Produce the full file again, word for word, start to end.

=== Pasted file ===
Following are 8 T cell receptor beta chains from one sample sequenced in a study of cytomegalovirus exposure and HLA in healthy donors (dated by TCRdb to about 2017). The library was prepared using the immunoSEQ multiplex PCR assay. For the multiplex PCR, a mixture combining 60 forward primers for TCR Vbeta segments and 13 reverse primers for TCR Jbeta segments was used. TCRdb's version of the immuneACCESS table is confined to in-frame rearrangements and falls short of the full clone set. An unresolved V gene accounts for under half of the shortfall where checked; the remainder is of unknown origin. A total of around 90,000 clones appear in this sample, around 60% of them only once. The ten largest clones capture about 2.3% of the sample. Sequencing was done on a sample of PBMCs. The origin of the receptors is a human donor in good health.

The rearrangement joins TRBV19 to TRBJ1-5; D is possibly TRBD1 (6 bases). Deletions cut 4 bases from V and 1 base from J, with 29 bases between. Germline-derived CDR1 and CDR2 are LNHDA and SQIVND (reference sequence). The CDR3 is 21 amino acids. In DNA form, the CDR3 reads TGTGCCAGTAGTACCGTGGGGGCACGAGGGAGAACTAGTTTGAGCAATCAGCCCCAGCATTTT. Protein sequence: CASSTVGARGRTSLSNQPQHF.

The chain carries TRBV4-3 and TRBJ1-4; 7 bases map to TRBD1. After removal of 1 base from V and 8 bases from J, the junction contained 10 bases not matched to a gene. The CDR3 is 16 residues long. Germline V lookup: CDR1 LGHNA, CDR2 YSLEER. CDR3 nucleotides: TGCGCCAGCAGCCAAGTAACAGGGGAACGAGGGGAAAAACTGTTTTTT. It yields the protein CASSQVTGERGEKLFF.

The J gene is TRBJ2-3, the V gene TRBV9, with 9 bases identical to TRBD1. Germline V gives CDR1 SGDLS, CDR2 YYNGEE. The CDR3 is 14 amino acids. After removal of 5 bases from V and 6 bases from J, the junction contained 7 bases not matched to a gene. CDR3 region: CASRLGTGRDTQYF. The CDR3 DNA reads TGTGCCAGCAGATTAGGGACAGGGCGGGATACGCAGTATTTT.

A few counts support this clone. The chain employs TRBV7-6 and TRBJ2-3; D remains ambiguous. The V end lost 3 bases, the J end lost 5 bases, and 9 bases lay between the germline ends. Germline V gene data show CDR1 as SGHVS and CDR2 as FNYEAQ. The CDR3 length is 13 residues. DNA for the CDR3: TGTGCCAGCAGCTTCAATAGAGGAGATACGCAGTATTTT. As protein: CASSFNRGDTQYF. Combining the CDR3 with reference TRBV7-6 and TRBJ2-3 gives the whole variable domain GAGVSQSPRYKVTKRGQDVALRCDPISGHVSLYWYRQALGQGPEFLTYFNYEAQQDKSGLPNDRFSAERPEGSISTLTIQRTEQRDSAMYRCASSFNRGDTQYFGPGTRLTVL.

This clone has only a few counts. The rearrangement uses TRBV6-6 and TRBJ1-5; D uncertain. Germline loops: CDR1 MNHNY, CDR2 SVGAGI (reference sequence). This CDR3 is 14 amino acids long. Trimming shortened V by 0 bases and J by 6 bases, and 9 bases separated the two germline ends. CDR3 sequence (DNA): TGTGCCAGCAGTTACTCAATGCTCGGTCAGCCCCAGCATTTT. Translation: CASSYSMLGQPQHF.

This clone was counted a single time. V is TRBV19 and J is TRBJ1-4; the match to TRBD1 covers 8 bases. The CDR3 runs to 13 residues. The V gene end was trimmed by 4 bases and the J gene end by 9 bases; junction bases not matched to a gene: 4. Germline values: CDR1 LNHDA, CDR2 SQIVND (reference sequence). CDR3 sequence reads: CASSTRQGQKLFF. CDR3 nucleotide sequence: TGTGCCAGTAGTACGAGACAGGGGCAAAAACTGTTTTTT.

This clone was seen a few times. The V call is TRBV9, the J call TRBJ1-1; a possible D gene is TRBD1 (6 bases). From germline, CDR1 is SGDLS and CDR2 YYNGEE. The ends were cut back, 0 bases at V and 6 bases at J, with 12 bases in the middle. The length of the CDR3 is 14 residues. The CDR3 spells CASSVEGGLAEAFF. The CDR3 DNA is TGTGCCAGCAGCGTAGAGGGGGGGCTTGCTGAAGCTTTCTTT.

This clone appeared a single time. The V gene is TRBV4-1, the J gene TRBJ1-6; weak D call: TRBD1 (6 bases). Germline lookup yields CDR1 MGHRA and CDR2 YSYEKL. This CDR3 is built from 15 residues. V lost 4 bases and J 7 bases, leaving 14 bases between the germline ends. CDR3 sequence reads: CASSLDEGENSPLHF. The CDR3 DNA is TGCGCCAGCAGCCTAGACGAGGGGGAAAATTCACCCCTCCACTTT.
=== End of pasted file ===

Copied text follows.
Following are 8 T cell receptor beta chains from one sample sequenced in a study of cytomegalovirus exposure and HLA in healthy donors (dated by TCRdb to about 2017). The library was prepared using the immunoSEQ multiplex PCR assay. For the multiplex PCR, a mixture combining 60 forward primers for TCR Vbeta segments and 13 reverse primers for TCR Jbeta segments was used. TCRdb's version of the immuneACCESS table is confined to in-frame rearrangements and falls short of the full clone set. An unresolved V gene accounts for under half of the shortfall where checked; the remainder is of unknown origin. A total of around 90,000 clones appear in this sample, around 60% of them only once. The ten largest clones capture about 2.3% of the sample. Sequencing was done on a sample of PBMCs. The origin of the receptors is a human donor in good health.

The rearrangement joins TRBV19 to TRBJ1-5; D is possibly TRBD1 (6 bases). Deletions cut 4 bases from V and 1 base from J, with 29 bases between. Germline-derived CDR1 and CDR2 are LNHDA and SQIVND (reference sequence). The CDR3 is 21 amino acids. In DNA form, the CDR3 reads TGTGCCAGTAGTACCGTGGGGGCACGAGGGAGAACTAGTTTGAGCAATCAGCCCCAGCATTTT. Protein sequence: CASSTVGARGRTSLSNQPQHF.

The chain carries TRBV4-3 and TRBJ1-4; 7 bases map to TRBD1. After removal of 1 base from V and 8 bases from J, the junction contained 10 bases not matched to a gene. The CDR3 is 16 residues long. Germline V lookup: CDR1 LGHNA, CDR2 YSLEER. CDR3 nucleotides: TGCGCCAGCAGCCAAGTAACAGGGGAACGAGGGGAAAAACTGTTTTTT. It yields the protein CASSQVTGERGEKLFF.

The J gene is TRBJ2-3, the V gene TRBV9, with 9 bases identical to TRBD1. Germline V gives CDR1 SGDLS, CDR2 YYNGEE. The CDR3 is 14 amino acids. After removal of 5 bases from V and 6 bases from J, the junction contained 7 bases not matched to a gene. CDR3 region: CASRLGTGRDTQYF. The CDR3 DNA reads TGTGCCAGCAGATTAGGGACAGGGCGGGATACGCAGTATTTT.

A few counts support this clone. The chain employs TRBV7-6 and TRBJ2-3; D remains ambiguous. The V end lost 3 bases, the J end lost 5 bases, and 9 bases lay between the germline ends. Germline V gene data show CDR1 as SGHVS and CDR2 as FNYEAQ. The CDR3 length is 13 residues. DNA for the CDR3: TGTGCCAGCAGCTTCAATAGAGGAGATACGCAGTATTTT. As protein: CASSFNRGDTQYF. Combining the CDR3 with reference TRBV7-6 and TRBJ2-3 gives the whole variable domain GAGVSQSPRYKVTKRGQDVALRCDPISGHVSLYWYRQALGQGPEFLTYFNYEAQQDKSGLPNDRFSAERPEGSISTLTIQRTEQRDSAMYRCASSFNRGDTQYFGPGTRLTVL.

This clone has only a few counts. The rearrangement uses TRBV6-6 and TRBJ1-5; D uncertain. Germline loops: CDR1 MNHNY, CDR2 SVGAGI (reference sequence). This CDR3 is 14 amino acids long. Trimming shortened V by 0 bases and J by 6 bases, and 9 bases separated the two germline ends. CDR3 sequence (DNA): TGTGCCAGCAGTTACTCAATGCTCGGTCAGCCCCAGCATTTT. Translation: CASSYSMLGQPQHF.

This clone was counted a single time. V is TRBV19 and J is TRBJ1-4; the match to TRBD1 covers 8 bases. The CDR3 runs to 13 residues. The V gene end was trimmed by 4 bases and the J gene end by 9 bases; junction bases not matched to a gene: 4. Germline values: CDR1 LNHDA, CDR2 SQIVND (reference sequence). CDR3 sequence reads: CASSTRQGQKLFF. CDR3 nucleotide sequence: TGTGCCAGTAGTACGAGACAGGGGCAAAAACTGTTTTTT.

This clone was seen a few times. The V call is TRBV9, the J call TRBJ1-1; a possible D gene is TRBD1 (6 bases). From germline, CDR1 is SGDLS and CDR2 YYNGEE. The ends were cut back, 0 bases at V and 6 bases at J, with 12 bases in the middle. The length of the CDR3 is 14 residues. The CDR3 spells CASSVEGGLAEAFF. The CDR3 DNA is TGTGCCAGCAGCGTAGAGGGGGGGCTTGCTGAAGCTTTCTTT.

This clone appeared a single time. The V gene is TRBV4-1, the J gene TRBJ1-6; weak D call: TRBD1 (6 bases). Germline lookup yields CDR1 MGHRA and CDR2 YSYEKL. This CDR3 is built from 15 residues. V lost 4 bases and J 7 bases, leaving 14 bases between the germline ends. CDR3 sequence reads: CASSLDEGENSPLHF. The CDR3 DNA is TGCGCCAGCAGCCTAGACGAGGGGGAAAATTCACCCCTCCACTTT.